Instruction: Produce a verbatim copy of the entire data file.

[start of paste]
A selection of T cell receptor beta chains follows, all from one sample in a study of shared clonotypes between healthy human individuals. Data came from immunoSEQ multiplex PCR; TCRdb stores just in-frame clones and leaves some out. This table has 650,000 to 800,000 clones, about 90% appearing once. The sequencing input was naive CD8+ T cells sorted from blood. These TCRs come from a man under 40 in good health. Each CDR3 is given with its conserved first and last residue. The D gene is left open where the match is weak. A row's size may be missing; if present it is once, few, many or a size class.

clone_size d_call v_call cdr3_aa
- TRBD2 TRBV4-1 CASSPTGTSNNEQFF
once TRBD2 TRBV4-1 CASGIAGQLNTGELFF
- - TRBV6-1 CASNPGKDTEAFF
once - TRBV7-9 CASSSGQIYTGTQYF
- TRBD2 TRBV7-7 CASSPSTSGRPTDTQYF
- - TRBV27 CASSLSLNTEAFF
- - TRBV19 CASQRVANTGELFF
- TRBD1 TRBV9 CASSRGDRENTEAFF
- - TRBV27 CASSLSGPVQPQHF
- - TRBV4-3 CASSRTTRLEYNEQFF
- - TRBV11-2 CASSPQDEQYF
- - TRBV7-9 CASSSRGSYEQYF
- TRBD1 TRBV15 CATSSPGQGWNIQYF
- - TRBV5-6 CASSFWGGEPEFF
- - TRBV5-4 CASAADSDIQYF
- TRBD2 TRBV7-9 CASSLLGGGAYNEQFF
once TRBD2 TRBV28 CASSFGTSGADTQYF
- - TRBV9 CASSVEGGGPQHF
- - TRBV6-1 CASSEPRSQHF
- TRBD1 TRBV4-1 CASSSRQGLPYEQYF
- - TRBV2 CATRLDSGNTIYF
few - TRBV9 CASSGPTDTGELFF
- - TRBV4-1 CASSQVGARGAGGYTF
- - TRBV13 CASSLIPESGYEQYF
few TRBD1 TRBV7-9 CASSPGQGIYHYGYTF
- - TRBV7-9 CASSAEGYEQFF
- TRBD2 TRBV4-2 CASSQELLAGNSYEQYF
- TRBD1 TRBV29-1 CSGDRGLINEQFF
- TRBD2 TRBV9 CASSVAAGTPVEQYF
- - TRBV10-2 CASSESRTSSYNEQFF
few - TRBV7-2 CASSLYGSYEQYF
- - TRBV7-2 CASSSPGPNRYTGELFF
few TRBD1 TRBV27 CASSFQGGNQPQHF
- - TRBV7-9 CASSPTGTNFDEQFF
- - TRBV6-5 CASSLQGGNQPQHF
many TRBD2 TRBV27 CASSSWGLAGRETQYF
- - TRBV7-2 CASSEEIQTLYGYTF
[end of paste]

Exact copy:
A selection of T cell receptor beta chains follows, all from one sample in a study of shared clonotypes between healthy human individuals. Data came from immunoSEQ multiplex PCR; TCRdb stores just in-frame clones and leaves some out. This table has 650,000 to 800,000 clones, about 90% appearing once. The sequencing input was naive CD8+ T cells sorted from blood. These TCRs come from a man under 40 in good health. Each CDR3 is given with its conserved first and last residue. The D gene is left open where the match is weak. A row's size may be missing; if present it is once, few, many or a size class.

clone_size d_call v_call cdr3_aa
- TRBD2 TRBV4-1 CASSPTGTSNNEQFF
once TRBD2 TRBV4-1 CASGIAGQLNTGELFF
- - TRBV6-1 CASNPGKDTEAFF
once - TRBV7-9 CASSSGQIYTGTQYF
- TRBD2 TRBV7-7 CASSPSTSGRPTDTQYF
- - TRBV27 CASSLSLNTEAFF
- - TRBV19 CASQRVANTGELFF
- TRBD1 TRBV9 CASSRGDRENTEAFF
- - TRBV27 CASSLSGPVQPQHF
- - TRBV4-3 CASSRTTRLEYNEQFF
- - TRBV11-2 CASSPQDEQYF
- - TRBV7-9 CASSSRGSYEQYF
- TRBD1 TRBV15 CATSSPGQGWNIQYF
- - TRBV5-6 CASSFWGGEPEFF
- - TRBV5-4 CASAADSDIQYF
- TRBD2 TRBV7-9 CASSLLGGGAYNEQFF
once TRBD2 TRBV28 CASSFGTSGADTQYF
- - TRBV9 CASSVEGGGPQHF
- - TRBV6-1 CASSEPRSQHF
- TRBD1 TRBV4-1 CASSSRQGLPYEQYF
- - TRBV2 CATRLDSGNTIYF
few - TRBV9 CASSGPTDTGELFF
- - TRBV4-1 CASSQVGARGAGGYTF
- - TRBV13 CASSLIPESGYEQYF
few TRBD1 TRBV7-9 CASSPGQGIYHYGYTF
- - TRBV7-9 CASSAEGYEQFF
- TRBD2 TRBV4-2 CASSQELLAGNSYEQYF
- TRBD1 TRBV29-1 CSGDRGLINEQFF
- TRBD2 TRBV9 CASSVAAGTPVEQYF
- - TRBV10-2 CASSESRTSSYNEQFF
few - TRBV7-2 CASSLYGSYEQYF
- - TRBV7-2 CASSSPGPNRYTGELFF
few TRBD1 TRBV27 CASSFQGGNQPQHF
- - TRBV7-9 CASSPTGTNFDEQFF
- - TRBV6-5 CASSLQGGNQPQHF
many TRBD2 TRBV27 CASSSWGLAGRETQYF
- - TRBV7-2 CASSEEIQTLYGYTF